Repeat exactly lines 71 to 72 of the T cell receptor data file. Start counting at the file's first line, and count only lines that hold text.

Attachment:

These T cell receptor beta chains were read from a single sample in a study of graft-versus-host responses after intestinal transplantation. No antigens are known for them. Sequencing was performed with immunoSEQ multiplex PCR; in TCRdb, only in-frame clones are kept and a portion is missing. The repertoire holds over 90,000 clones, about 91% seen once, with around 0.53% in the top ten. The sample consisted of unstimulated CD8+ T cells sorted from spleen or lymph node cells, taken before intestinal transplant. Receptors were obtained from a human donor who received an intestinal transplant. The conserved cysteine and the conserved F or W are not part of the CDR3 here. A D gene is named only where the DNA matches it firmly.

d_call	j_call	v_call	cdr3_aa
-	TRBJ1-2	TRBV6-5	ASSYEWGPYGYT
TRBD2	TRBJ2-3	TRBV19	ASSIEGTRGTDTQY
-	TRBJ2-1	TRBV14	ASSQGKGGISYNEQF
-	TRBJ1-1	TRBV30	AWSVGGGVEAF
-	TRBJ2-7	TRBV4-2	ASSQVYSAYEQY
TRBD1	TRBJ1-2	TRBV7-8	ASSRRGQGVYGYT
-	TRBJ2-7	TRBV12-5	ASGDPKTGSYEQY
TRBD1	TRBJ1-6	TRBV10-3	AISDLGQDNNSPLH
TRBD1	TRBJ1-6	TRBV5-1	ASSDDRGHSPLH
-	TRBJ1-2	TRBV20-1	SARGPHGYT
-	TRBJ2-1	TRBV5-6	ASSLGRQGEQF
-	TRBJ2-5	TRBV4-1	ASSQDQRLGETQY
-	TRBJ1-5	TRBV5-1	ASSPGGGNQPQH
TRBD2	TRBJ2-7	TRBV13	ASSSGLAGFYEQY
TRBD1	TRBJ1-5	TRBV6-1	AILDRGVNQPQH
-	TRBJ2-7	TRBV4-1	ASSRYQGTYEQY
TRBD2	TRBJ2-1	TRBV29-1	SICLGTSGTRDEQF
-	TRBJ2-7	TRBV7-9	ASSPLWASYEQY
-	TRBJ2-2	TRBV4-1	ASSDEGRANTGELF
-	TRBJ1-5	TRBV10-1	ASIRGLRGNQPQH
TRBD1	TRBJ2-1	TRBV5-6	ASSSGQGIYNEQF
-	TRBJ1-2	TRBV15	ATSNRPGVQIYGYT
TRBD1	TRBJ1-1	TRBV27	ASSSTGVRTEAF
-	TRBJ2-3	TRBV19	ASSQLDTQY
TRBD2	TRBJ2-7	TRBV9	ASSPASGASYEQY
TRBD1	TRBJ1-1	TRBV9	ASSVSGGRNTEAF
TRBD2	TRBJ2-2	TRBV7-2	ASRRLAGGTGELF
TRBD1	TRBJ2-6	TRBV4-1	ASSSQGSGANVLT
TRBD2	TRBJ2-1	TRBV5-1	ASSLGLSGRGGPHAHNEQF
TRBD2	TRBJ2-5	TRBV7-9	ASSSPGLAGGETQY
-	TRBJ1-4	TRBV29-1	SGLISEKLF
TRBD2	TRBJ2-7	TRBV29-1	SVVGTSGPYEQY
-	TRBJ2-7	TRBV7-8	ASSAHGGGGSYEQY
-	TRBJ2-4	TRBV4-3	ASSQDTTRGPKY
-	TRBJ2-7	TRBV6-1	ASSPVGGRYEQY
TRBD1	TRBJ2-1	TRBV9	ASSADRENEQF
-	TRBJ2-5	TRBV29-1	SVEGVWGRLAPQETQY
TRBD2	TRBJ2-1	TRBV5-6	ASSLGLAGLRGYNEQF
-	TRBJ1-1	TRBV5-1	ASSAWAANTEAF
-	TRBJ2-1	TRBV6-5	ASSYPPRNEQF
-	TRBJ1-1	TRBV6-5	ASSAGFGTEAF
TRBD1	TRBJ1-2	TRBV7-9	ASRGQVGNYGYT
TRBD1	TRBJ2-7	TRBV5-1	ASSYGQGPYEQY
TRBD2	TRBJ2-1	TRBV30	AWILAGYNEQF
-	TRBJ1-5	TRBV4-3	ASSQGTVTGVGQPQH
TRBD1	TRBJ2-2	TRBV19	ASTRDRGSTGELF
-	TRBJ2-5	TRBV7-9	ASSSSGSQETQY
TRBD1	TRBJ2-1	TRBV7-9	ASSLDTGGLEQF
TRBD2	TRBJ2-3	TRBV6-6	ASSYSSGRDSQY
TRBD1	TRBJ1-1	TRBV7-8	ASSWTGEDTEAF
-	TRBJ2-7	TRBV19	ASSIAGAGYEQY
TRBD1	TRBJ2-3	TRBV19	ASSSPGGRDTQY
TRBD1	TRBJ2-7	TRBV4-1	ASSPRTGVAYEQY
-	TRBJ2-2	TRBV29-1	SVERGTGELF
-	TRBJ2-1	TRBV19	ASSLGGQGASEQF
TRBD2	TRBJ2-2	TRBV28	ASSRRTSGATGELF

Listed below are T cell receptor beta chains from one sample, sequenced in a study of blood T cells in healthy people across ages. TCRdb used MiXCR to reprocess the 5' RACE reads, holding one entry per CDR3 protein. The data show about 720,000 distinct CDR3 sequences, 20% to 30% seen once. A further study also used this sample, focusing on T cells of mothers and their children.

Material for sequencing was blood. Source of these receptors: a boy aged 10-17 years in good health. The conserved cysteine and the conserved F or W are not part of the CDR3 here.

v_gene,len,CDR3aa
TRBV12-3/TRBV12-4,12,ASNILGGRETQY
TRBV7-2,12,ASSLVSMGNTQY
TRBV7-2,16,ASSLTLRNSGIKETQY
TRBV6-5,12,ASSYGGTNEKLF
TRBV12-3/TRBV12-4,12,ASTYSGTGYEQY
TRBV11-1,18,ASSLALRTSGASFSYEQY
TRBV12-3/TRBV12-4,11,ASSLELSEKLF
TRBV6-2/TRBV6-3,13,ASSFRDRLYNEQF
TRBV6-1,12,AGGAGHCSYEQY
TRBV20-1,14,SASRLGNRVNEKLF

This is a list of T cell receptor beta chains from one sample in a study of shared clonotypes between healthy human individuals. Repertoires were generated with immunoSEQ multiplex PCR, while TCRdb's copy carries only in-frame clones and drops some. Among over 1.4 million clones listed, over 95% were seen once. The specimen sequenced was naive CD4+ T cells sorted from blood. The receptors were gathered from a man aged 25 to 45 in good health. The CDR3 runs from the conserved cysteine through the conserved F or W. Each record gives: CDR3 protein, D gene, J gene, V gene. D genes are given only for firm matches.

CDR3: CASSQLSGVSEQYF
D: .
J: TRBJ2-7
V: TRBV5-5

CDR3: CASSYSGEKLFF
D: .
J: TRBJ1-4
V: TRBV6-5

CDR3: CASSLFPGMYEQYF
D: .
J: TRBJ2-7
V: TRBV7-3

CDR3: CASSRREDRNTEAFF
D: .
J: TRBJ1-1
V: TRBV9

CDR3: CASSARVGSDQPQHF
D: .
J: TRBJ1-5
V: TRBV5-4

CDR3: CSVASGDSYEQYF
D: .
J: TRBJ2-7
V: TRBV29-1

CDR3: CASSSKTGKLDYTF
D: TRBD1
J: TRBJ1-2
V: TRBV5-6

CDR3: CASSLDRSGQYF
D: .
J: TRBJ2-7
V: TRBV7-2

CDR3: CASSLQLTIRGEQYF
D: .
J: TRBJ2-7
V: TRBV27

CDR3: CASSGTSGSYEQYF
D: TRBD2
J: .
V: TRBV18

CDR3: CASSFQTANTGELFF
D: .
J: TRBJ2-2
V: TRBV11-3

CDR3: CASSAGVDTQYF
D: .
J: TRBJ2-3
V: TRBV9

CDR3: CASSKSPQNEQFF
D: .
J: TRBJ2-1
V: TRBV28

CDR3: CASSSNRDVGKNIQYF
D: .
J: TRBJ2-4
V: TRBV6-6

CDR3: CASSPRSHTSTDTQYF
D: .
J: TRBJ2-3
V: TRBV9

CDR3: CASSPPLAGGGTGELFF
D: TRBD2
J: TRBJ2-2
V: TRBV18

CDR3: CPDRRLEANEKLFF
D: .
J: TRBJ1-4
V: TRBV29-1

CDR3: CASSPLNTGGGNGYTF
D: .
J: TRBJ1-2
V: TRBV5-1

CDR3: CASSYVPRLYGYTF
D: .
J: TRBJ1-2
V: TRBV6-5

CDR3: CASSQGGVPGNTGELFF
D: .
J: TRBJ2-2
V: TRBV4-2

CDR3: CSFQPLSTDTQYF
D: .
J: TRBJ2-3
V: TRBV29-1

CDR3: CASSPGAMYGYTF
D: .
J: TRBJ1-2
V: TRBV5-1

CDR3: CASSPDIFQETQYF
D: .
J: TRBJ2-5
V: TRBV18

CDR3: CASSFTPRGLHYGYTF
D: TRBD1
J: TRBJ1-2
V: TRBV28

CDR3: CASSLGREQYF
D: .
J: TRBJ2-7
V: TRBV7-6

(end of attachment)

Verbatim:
TRBV20-1,14,SASRLGNRVNEKLF

This is a list of T cell receptor beta chains from one sample in a study of shared clonotypes between healthy human individuals. Repertoires were generated with immunoSEQ multiplex PCR, while TCRdb's copy carries only in-frame clones and drops some. Among over 1.4 million clones listed, over 95% were seen once. The specimen sequenced was naive CD4+ T cells sorted from blood. The receptors were gathered from a man aged 25 to 45 in good health. The CDR3 runs from the conserved cysteine through the conserved F or W. Each record gives: CDR3 protein, D gene, J gene, V gene. D genes are given only for firm matches.